China represents something of a complicated market, and certainly with geopolitics in its current axis, tensions between China and the west have been building for some time.
That being said, China’s suppression strategy during the pandemic – as harsh and inhumane as it may have been – did a remarkably good job at keeping the virus at bay and, ultimately, shielded their economy fairly well.
China has been, for some time now, the world’s fastest growing economy and many have been expecting them to take over as the world’s largest economy some time before the end of the century, if not earlier.
China has a different economic system to the west, in that it’s described as a ‘socialist market economy’, but realistically this means that the state does a lot of central planning in 5-year plans for industry, whilst allowing private market and foreign enterprise.
With that in mind, it’s a little difficult for foreigners to get their head around the structure of the Chinese economy, but one thing seems to be apparent – the Chinese housing market appears to be in some trouble.
China’s largest house builder, Evergrande, looks as though it may be about to default against its debts following moves by the Chinese government to curb rising property prices.
The government intervention caused property sales to plummet by 21% almost overnight meaning the house developer was unable to service its nearly $300 billion debt, making a default or bankruptcy likely.
Reporting in Forbes, Nick Sargen commented “My own take is a selloff of China’s property market would not play out the same as the U.S. housing market bust in 2007-2009. However, it would have major repercussions for China’s economy. The reason: Property represented two thirds of China’s household assets in 2019 compared with about one quarter for U.S households. Moreover, the latest estimate for China is higher today at 78% owing to rapid price appreciation in the past two years.”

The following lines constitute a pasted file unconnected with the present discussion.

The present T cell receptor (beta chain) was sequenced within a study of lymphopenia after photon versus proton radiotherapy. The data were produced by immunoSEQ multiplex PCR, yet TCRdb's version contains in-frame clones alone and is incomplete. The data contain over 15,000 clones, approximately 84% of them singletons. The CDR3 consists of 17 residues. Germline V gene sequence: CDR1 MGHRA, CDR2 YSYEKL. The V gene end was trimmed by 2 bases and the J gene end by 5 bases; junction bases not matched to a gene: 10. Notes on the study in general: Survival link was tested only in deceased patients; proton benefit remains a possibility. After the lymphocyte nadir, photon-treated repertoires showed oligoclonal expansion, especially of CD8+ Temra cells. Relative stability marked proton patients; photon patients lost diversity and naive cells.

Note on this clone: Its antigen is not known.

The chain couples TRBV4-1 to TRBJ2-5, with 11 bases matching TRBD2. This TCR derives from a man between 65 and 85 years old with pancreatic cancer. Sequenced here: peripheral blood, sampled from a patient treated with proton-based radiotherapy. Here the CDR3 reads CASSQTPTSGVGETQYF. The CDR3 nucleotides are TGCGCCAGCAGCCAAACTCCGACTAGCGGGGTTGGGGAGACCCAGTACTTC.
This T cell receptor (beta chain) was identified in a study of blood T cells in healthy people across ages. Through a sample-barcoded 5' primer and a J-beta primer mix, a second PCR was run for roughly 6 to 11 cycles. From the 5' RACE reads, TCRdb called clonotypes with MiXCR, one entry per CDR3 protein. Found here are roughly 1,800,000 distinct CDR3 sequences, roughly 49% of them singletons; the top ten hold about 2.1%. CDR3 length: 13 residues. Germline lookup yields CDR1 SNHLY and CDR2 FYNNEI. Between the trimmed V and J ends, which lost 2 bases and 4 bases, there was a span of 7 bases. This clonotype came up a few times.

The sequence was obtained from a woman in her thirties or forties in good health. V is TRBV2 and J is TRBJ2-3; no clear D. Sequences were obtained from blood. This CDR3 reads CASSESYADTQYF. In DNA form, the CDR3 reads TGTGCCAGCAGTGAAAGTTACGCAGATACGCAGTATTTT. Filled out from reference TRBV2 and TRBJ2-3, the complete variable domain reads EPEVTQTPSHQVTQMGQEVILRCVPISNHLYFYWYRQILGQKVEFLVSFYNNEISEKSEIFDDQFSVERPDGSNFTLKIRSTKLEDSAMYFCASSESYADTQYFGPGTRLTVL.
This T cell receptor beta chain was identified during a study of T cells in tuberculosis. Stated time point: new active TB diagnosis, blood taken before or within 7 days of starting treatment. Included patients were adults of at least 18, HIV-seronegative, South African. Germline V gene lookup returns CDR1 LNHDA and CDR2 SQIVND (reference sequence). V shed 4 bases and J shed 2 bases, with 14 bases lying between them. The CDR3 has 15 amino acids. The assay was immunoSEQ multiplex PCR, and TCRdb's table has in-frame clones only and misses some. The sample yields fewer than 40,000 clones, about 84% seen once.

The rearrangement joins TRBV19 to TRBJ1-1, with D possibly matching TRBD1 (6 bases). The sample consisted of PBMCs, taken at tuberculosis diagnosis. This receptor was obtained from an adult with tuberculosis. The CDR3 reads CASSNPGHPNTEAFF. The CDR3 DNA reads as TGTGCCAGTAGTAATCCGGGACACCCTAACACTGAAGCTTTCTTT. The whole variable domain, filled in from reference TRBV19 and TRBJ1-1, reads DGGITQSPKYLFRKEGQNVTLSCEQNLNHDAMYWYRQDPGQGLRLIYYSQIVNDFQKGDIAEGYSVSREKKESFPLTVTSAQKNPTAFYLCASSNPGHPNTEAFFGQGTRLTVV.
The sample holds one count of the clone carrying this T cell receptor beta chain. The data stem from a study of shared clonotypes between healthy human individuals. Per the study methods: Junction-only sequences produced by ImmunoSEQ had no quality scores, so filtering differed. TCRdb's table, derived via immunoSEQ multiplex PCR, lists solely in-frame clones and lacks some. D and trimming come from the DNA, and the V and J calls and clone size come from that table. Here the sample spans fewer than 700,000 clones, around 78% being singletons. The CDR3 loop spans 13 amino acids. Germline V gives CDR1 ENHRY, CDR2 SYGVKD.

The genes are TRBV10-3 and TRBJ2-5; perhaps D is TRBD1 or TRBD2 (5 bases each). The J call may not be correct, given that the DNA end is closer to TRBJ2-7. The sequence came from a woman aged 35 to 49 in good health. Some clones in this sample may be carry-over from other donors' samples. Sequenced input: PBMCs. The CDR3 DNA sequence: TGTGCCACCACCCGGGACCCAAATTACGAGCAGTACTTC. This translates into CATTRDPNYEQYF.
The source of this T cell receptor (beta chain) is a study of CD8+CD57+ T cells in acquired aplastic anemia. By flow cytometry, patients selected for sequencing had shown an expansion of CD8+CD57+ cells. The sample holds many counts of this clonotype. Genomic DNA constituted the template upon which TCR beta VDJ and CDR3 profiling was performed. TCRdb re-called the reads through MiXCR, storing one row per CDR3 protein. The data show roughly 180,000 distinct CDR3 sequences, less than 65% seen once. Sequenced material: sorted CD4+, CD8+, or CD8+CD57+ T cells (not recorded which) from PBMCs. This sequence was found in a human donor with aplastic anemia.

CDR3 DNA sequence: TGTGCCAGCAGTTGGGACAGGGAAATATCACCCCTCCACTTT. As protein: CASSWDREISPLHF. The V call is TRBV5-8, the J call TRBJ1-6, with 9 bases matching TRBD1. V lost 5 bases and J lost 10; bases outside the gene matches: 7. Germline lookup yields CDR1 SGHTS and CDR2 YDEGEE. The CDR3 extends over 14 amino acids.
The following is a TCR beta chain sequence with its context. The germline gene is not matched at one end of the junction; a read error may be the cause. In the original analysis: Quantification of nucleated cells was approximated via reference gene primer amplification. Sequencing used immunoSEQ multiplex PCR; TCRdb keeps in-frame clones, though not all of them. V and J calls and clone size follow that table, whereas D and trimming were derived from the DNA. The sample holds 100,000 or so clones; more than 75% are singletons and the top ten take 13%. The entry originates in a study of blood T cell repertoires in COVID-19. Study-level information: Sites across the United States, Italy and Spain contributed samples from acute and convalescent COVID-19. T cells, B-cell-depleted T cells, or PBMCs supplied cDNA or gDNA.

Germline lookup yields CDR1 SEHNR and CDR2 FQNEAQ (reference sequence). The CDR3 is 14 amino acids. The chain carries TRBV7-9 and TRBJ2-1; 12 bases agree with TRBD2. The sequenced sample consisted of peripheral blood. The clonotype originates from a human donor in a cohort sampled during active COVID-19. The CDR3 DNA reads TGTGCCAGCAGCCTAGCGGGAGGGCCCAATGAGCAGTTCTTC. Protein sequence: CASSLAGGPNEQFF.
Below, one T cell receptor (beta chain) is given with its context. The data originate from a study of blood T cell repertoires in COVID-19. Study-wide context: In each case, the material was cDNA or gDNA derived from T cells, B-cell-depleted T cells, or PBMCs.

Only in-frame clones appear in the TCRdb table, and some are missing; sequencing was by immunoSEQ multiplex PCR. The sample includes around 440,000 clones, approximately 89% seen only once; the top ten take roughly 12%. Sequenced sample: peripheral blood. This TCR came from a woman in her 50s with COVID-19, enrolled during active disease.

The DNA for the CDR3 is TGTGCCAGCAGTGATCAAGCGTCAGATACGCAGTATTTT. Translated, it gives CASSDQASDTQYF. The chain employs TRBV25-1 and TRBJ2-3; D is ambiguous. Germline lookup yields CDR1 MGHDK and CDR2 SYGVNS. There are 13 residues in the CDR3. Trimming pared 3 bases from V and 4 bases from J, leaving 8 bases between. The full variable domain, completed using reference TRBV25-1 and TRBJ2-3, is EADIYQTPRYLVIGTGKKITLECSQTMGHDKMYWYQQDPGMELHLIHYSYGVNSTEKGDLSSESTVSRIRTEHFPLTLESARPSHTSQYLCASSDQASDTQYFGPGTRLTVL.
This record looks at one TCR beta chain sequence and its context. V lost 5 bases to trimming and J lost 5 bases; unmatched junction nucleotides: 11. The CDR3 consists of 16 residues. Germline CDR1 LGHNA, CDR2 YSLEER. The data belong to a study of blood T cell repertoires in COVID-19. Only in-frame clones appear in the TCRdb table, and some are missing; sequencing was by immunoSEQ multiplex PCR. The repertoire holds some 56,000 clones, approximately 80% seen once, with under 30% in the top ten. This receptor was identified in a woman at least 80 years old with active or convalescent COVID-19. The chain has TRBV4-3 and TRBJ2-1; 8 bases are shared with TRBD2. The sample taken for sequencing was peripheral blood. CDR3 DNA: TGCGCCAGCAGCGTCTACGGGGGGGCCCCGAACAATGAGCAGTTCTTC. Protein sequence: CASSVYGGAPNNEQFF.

Contagion into other world markets appears unlikely, and it appears to be largely contained to China for now.
Moving on to UK investors, then, and we can see that the UK market already has one of the world’s highest amounts of inward investment from China.
If Chinese property investors, and other foreign investors, are looking into the abyss in China then it’s highly likely that those same investors are going to be casting an envious eye over into the UK market.
With the housing market here very well insulated and very much still in a boom phase following the pandemic it’s highly likely that a glut of foreign investment could be on the way driving prices and rental demands up.
That is, of course, a good thing for those with existing assets and properties, however, for those with the available means to continue to invest, a good piece of advice would be to push forward with those plans sooner rather than later before this further investment lands.